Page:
Countless seniors depend on Social Security to provide a large chunk of their monthly income. If you're expecting to rely on those benefits once you retire, then it pays to take steps to increase them to the greatest extent possible. And working longer can, in some ways, help in that regard. This especially holds true if you didn't work for 35 full years during your career, or have higher earnings to show for now than you did during previous points in your career. Furthermore, if working longer allows you to hold off on benefits past your Social Security full retirement age, you'll accrue delayed retirement credits that wind up boosting those monthly payments.

How Social Security benefits are calculated

Your Social Security benefits are determined based on your highest 35 years of inflation-indexed earnings (meaning, your income is adjusted for inflation year after year). If you have fewer than 35 years of eligible earnings on record, then for each year you don't have an income on file, Social Security will factor $0 into your equation. Then, when an average of your earnings is taken, those $0 years will bring down the total amount you're eligible for in benefits.

A pile of Social Security cards

IMAGE SOURCE: GETTY IMAGES.

Working longer can boost your benefits

If you took time away from the workforce for whatever reason, and don't have 35 years of earnings on record, it pays to extend your career later on if doing so allows you to replace some of those $0 years with an actual income. For example, imagine you only worked 33 years, leaving you with two $0 years to be factored into your personal benefits calculation. If you replace both $0s with a $60,000 income, your benefits will rise as a result.

Even if you did work for 35 years (or more), if your income is higher later on in your career than in its early stages (which tends to be the case), then working longer can increase your Social Security benefits by replacing lower figures with higher ones. For example, imagine that the lowest amount of earnings on record among your top 35 years in the workforce is $35,000. If you replace that figure with, say, $85,000, your benefits stand to rise as a result.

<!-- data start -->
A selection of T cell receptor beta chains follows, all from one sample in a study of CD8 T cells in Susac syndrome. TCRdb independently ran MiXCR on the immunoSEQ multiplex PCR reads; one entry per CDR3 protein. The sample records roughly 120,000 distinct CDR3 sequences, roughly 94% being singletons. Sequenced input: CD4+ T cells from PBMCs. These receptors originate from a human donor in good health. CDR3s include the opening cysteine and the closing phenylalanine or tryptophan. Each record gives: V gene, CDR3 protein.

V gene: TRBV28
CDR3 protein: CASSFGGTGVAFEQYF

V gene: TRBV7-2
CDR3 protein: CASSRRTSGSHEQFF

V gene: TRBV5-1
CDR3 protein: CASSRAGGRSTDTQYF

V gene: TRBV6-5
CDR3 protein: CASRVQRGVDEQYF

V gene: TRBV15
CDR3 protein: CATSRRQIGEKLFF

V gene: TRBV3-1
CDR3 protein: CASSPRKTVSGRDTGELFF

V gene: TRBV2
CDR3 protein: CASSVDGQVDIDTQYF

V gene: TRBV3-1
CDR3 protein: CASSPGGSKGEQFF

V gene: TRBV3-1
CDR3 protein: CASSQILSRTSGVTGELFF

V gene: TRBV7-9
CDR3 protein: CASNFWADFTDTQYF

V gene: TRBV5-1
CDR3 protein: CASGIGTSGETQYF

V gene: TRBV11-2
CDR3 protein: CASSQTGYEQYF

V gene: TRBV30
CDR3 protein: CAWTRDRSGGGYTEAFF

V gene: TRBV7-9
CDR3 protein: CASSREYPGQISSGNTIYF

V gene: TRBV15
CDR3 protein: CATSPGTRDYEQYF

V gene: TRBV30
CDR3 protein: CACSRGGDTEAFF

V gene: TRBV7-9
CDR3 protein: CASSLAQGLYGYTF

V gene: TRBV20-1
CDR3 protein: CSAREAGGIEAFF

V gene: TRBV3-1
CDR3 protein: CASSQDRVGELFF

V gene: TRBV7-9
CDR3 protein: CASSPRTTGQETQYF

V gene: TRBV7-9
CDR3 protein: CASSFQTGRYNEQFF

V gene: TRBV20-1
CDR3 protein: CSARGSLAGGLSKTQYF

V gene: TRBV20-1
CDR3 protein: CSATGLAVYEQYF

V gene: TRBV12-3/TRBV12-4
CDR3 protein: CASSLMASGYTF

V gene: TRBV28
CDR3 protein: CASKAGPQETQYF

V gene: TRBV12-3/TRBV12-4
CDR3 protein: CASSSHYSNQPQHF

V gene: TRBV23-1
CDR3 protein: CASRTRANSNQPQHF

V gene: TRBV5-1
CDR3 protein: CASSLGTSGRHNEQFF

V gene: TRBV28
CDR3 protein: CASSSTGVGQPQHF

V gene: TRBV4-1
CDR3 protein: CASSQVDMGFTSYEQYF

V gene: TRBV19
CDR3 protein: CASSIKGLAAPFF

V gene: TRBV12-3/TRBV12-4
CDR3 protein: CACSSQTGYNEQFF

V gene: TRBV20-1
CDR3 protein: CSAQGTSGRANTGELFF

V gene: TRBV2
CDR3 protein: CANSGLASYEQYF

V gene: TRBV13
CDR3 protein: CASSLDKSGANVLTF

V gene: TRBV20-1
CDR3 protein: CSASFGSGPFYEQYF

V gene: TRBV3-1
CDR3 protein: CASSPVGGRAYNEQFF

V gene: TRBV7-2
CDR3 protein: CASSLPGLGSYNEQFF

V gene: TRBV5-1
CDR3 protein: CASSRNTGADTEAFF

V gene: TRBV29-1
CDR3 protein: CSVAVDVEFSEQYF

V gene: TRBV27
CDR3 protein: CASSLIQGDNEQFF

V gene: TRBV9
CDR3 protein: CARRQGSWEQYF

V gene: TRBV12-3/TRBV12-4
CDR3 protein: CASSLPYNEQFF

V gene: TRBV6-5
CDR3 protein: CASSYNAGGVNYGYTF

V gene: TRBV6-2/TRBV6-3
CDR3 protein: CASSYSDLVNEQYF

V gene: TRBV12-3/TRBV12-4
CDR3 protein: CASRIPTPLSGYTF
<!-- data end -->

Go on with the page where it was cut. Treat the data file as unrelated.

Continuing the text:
But here's where extending your career might really work wonders for your Social Security payments. Though your benefits themselves are earnings-based, the age at which you first claim them can cause them to go up, go down, or stay the same. If you file for benefits at full retirement age, you'll get the full monthly amount you're entitled to based on your earnings. Here's what full retirement age looks like for today's workers:

Year of Birth

Full Retirement Age

1943-1954

66

1955

66 and 2 months

1956

66 and 4 months

1957

66 and 6 months

1958

66 and 8 months

1959

66 and 10 months

1960

67

DATA SOURCE: SOCIAL SECURITY ADMINISTRATION.

Now you're allowed to start taking benefits as early as age 62, but doing so will cause those payments to shrink. On the other hand, if you hold off on benefits past full retirement age, you'll accrue delayed retirement credits that automatically boost your monthly payments by 8% each year. This means that if your full retirement age is 67, and your full monthly benefit amount based on your earnings history is $1,500, working longer and holding off on benefits until age 69 will cause your monthly payments to increase to $1,740.

That said, delayed retirement credits stop accumulating once you turn 70, so at that point, there's no sense in holding off on Social Security. But if working longer allows you to wait until 70, you'll see more money out of Social Security each month.

Clearly, there are plenty of scenarios in which working longer can boost your Social Security benefits. But one situation in which extending your career may not help is if you're planning to collet spousal benefits that are considerably higher than the benefits you'll receive based on your own earnings record.

Under the spousal benefits rule, you're entitled to up to 50% of your spouse's retirement benefits if you don't have an earnings record of your own. If you do have an earnings record, you'll get either your own benefits or up to 50% of your spouse's benefits -- whichever is larger. Therefore, if you know off the bat that your spouse was a much higher earner, working longer may not do much for you as far as Social Security goes. But if you're single and are counting on those benefits to stay afloat financially in retirement, then it pays to do whatever it takes to increase them, even if it means pushing yourself to work longer than planned.

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